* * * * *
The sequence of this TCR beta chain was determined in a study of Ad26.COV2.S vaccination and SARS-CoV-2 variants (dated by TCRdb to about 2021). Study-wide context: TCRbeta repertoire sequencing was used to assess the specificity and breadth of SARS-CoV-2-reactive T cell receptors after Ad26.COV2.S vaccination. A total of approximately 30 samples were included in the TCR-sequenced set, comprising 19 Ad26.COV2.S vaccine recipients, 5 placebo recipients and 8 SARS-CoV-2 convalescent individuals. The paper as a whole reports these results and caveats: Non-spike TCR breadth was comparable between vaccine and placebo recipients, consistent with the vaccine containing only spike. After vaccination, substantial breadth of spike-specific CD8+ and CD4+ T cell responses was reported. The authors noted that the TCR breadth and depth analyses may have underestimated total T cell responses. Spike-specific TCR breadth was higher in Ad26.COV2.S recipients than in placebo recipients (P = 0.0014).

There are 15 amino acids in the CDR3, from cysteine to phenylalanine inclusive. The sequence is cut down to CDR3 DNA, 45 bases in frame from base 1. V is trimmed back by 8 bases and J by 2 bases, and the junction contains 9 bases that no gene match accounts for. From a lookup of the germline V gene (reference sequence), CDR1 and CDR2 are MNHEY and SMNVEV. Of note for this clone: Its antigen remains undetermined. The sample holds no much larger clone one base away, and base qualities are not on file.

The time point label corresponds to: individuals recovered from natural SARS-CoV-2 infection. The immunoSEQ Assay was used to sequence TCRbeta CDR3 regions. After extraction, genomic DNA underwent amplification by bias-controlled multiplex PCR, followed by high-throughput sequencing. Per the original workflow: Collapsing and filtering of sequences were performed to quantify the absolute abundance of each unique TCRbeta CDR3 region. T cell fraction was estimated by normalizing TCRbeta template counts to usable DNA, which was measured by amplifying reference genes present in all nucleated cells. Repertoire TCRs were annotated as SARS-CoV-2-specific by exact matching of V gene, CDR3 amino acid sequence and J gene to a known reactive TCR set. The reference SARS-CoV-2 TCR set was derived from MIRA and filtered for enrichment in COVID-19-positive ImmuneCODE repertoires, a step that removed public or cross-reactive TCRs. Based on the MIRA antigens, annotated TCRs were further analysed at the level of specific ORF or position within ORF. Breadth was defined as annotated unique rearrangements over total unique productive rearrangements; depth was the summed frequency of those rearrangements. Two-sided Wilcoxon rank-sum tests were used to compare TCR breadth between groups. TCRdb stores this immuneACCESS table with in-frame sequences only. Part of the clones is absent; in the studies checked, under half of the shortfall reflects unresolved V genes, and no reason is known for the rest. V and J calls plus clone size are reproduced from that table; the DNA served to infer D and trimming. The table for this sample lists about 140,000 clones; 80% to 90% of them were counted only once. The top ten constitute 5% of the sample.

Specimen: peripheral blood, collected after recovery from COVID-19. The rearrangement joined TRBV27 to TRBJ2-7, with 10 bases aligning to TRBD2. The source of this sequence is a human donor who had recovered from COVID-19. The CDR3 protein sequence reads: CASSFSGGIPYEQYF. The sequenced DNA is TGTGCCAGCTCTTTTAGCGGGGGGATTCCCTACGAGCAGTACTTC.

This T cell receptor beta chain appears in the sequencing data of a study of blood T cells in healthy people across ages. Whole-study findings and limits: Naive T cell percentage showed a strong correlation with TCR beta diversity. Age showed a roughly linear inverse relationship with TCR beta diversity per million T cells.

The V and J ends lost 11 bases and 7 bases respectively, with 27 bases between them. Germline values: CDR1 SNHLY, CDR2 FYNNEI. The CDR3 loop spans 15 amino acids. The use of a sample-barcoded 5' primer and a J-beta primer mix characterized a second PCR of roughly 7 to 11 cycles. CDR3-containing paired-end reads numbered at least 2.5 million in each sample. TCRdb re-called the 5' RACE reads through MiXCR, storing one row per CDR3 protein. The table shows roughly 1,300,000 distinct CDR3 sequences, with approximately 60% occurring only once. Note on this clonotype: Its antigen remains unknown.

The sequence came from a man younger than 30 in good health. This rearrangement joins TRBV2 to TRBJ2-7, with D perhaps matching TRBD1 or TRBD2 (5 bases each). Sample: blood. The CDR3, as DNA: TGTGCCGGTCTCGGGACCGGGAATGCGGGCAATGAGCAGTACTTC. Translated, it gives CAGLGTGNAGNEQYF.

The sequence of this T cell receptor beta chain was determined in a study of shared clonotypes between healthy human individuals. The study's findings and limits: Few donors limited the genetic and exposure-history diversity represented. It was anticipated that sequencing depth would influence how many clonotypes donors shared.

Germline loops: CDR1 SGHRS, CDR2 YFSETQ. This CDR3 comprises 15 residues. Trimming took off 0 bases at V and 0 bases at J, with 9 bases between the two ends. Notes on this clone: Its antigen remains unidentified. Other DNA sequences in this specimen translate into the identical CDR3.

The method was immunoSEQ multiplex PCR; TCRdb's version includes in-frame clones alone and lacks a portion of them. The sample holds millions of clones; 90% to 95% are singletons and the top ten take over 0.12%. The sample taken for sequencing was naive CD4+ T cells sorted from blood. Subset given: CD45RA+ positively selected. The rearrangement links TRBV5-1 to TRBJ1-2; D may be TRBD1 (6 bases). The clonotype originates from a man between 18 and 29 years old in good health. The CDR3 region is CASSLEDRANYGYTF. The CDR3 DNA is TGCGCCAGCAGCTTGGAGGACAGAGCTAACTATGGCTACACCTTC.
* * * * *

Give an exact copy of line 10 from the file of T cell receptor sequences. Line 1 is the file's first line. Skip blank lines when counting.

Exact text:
The method was immunoSEQ multiplex PCR; TCRdb's version includes in-frame clones alone and lacks a portion of them. The sample holds millions of clones; 90% to 95% are singletons and the top ten take over 0.12%. The sample taken for sequencing was naive CD4+ T cells sorted from blood. Subset given: CD45RA+ positively selected. The rearrangement links TRBV5-1 to TRBJ1-2; D may be TRBD1 (6 bases). The clonotype originates from a man between 18 and 29 years old in good health. The CDR3 region is CASSLEDRANYGYTF. The CDR3 DNA is TGCGCCAGCAGCTTGGAGGACAGAGCTAACTATGGCTACACCTTC.